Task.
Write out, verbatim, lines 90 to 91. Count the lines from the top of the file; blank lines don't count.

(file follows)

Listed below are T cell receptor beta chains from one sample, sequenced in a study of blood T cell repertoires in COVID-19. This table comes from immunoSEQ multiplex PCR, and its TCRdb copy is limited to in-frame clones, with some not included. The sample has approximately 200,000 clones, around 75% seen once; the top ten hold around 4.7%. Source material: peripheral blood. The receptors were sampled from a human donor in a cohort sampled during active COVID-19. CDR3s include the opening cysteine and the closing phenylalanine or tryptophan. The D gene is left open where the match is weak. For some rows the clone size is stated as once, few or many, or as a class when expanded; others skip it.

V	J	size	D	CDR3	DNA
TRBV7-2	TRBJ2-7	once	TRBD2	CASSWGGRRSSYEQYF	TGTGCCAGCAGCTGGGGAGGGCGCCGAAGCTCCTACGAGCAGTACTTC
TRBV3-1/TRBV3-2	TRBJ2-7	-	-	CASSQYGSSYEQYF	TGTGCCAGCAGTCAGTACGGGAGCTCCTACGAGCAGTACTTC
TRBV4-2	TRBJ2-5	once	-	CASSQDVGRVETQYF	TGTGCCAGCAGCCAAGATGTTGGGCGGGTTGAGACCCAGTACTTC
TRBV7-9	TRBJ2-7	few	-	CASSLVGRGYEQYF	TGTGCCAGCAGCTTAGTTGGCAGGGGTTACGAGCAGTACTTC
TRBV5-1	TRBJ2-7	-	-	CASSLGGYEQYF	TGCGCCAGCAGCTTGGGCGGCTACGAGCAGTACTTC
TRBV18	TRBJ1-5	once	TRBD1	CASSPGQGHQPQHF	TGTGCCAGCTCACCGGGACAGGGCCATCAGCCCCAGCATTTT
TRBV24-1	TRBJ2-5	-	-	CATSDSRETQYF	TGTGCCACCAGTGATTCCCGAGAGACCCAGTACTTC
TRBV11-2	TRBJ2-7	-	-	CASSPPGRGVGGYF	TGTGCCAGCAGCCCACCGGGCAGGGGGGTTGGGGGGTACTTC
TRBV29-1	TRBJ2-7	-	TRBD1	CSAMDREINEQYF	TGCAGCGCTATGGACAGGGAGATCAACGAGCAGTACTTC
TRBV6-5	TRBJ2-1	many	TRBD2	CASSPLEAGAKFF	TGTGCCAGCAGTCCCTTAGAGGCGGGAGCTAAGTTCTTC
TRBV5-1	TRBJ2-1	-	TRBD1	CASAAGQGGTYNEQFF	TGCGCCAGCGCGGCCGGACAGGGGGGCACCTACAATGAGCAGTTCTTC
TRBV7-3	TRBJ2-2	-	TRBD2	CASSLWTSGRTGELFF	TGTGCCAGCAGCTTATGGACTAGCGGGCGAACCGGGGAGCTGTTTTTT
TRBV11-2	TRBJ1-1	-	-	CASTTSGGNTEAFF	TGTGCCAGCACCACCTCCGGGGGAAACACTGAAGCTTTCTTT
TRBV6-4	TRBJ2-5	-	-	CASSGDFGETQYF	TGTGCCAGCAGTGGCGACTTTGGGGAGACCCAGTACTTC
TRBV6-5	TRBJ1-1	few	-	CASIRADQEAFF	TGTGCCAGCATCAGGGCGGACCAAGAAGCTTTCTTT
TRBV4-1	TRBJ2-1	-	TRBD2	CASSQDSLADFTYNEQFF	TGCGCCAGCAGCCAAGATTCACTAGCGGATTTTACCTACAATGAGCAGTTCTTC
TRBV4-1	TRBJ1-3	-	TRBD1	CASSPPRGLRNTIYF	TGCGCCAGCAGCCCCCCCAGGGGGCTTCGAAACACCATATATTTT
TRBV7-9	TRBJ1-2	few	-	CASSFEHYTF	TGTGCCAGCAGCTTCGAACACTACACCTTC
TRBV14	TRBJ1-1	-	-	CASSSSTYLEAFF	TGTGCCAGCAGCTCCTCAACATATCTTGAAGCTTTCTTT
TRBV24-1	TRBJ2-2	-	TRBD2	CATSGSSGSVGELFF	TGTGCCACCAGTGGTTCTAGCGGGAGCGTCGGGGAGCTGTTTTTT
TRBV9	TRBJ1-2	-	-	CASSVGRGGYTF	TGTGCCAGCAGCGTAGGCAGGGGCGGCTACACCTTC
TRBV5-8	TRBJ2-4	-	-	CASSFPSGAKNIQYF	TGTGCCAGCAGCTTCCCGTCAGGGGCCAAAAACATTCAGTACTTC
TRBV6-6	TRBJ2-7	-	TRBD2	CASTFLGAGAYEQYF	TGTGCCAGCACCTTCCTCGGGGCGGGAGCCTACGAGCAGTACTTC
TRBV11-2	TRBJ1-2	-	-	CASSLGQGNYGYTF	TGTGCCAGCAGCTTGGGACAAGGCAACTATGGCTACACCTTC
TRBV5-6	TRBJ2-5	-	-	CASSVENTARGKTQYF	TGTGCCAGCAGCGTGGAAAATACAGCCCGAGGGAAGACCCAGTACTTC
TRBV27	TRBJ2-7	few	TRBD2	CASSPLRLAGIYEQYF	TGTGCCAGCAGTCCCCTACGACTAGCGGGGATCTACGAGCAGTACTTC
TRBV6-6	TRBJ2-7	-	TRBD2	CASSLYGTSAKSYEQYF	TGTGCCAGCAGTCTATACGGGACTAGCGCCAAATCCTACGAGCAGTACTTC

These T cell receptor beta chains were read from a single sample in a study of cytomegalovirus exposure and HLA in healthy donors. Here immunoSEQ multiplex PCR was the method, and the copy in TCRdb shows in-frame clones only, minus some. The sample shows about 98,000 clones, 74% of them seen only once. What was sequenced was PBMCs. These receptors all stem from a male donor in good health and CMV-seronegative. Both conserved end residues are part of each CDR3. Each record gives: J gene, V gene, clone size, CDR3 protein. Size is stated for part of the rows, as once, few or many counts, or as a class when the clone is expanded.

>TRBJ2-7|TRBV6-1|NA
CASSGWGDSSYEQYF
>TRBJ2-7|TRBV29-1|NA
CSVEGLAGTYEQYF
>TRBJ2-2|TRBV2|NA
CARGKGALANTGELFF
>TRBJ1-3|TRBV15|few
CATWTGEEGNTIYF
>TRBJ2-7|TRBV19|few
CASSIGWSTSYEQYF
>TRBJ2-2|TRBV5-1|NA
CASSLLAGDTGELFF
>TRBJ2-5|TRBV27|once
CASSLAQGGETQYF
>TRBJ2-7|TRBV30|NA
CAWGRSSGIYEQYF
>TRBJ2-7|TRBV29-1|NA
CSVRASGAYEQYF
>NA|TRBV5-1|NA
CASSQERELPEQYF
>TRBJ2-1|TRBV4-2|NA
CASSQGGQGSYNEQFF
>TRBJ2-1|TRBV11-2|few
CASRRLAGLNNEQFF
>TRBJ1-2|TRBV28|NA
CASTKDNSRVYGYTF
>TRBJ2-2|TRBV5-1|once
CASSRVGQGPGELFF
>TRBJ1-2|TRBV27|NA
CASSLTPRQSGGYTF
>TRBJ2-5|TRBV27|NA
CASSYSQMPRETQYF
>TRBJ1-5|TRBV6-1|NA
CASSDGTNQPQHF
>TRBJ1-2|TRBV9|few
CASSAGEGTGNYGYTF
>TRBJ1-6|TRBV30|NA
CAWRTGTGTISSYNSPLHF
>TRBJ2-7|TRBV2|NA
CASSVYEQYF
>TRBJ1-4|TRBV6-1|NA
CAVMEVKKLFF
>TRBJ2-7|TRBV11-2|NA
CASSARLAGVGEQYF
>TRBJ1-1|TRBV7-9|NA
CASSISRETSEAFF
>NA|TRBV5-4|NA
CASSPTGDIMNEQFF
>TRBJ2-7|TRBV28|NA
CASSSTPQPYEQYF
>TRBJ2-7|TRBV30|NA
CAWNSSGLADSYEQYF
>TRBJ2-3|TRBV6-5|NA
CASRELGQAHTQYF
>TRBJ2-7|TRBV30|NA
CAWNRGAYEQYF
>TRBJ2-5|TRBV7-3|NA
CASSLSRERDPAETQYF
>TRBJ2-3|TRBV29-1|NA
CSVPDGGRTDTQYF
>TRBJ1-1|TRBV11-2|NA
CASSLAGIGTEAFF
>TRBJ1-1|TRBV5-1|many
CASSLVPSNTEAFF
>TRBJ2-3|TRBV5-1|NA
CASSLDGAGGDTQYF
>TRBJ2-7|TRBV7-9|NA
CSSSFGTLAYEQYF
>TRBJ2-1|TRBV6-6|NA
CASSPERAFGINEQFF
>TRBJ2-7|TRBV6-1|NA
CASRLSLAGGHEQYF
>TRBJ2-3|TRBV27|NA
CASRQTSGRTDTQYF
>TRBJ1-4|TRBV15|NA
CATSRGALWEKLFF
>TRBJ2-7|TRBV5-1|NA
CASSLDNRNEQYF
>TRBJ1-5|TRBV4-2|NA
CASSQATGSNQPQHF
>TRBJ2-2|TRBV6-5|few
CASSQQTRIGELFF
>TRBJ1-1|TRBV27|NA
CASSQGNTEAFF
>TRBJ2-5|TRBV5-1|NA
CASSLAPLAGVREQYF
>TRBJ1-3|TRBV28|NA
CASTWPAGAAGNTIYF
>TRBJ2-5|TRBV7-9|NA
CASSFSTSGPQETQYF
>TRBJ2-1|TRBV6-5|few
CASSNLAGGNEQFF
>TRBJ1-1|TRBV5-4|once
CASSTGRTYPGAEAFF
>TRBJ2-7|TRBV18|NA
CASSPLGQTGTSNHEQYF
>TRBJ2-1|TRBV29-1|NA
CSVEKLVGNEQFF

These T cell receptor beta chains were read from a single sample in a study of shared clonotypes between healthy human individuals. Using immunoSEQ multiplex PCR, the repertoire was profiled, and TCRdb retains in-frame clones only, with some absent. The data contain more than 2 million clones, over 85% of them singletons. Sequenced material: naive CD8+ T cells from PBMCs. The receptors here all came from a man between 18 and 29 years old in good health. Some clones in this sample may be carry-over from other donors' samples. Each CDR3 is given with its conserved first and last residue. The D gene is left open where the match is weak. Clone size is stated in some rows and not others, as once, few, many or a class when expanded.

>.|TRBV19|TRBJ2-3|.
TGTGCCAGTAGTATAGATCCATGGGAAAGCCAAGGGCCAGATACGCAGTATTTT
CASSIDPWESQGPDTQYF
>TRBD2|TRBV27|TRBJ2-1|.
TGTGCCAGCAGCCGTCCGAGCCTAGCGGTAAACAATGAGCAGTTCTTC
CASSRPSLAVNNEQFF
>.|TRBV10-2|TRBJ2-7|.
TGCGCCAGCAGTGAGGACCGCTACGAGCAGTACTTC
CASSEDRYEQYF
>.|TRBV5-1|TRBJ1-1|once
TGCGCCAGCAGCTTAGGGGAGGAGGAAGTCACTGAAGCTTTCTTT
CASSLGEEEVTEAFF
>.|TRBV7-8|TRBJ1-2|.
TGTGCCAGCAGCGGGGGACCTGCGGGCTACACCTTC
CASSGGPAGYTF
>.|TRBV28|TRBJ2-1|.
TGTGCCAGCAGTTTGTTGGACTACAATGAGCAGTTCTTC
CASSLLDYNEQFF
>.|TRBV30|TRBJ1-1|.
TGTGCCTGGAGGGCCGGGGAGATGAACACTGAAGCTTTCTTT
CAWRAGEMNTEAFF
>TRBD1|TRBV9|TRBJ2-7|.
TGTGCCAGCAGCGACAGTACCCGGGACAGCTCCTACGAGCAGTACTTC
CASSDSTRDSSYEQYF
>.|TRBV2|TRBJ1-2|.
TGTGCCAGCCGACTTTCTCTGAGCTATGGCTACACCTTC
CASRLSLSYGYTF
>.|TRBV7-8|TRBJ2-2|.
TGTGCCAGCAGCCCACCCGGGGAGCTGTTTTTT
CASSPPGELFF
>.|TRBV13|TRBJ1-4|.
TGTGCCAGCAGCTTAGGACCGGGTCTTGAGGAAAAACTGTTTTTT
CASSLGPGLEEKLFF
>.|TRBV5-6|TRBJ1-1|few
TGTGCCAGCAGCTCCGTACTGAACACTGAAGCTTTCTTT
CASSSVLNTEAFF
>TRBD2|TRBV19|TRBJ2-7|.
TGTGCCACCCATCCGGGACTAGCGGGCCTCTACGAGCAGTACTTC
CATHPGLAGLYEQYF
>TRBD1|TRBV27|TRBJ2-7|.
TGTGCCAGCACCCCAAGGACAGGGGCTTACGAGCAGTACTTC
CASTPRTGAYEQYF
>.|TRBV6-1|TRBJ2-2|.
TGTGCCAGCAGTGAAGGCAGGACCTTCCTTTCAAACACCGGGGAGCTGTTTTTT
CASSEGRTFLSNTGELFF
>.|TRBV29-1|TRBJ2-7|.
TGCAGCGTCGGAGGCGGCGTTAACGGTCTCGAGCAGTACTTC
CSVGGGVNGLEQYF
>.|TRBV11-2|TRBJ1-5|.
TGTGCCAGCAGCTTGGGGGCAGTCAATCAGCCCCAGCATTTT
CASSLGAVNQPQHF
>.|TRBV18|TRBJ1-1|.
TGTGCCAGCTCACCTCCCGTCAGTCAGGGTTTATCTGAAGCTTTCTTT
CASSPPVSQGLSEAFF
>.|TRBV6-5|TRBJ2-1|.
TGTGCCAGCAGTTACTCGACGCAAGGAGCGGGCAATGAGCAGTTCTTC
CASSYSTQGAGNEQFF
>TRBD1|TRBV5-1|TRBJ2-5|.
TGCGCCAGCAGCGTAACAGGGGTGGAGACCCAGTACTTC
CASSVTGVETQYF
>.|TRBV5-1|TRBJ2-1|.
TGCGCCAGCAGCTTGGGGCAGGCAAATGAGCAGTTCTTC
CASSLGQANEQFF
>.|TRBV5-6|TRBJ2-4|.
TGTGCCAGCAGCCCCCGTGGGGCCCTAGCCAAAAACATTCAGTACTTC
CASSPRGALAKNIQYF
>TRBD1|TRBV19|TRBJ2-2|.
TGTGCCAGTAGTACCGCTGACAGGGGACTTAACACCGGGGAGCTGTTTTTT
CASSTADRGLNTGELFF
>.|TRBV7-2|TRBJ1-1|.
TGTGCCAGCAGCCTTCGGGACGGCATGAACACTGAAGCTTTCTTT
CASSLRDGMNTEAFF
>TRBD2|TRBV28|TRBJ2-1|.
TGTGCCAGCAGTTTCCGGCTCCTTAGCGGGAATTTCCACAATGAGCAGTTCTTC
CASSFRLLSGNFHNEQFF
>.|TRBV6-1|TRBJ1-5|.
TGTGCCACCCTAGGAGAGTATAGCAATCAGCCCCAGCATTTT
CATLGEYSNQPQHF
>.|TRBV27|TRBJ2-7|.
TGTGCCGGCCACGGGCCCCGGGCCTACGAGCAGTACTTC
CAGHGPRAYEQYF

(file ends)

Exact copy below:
CSVPDGGRTDTQYF
>TRBJ1-1|TRBV11-2|NA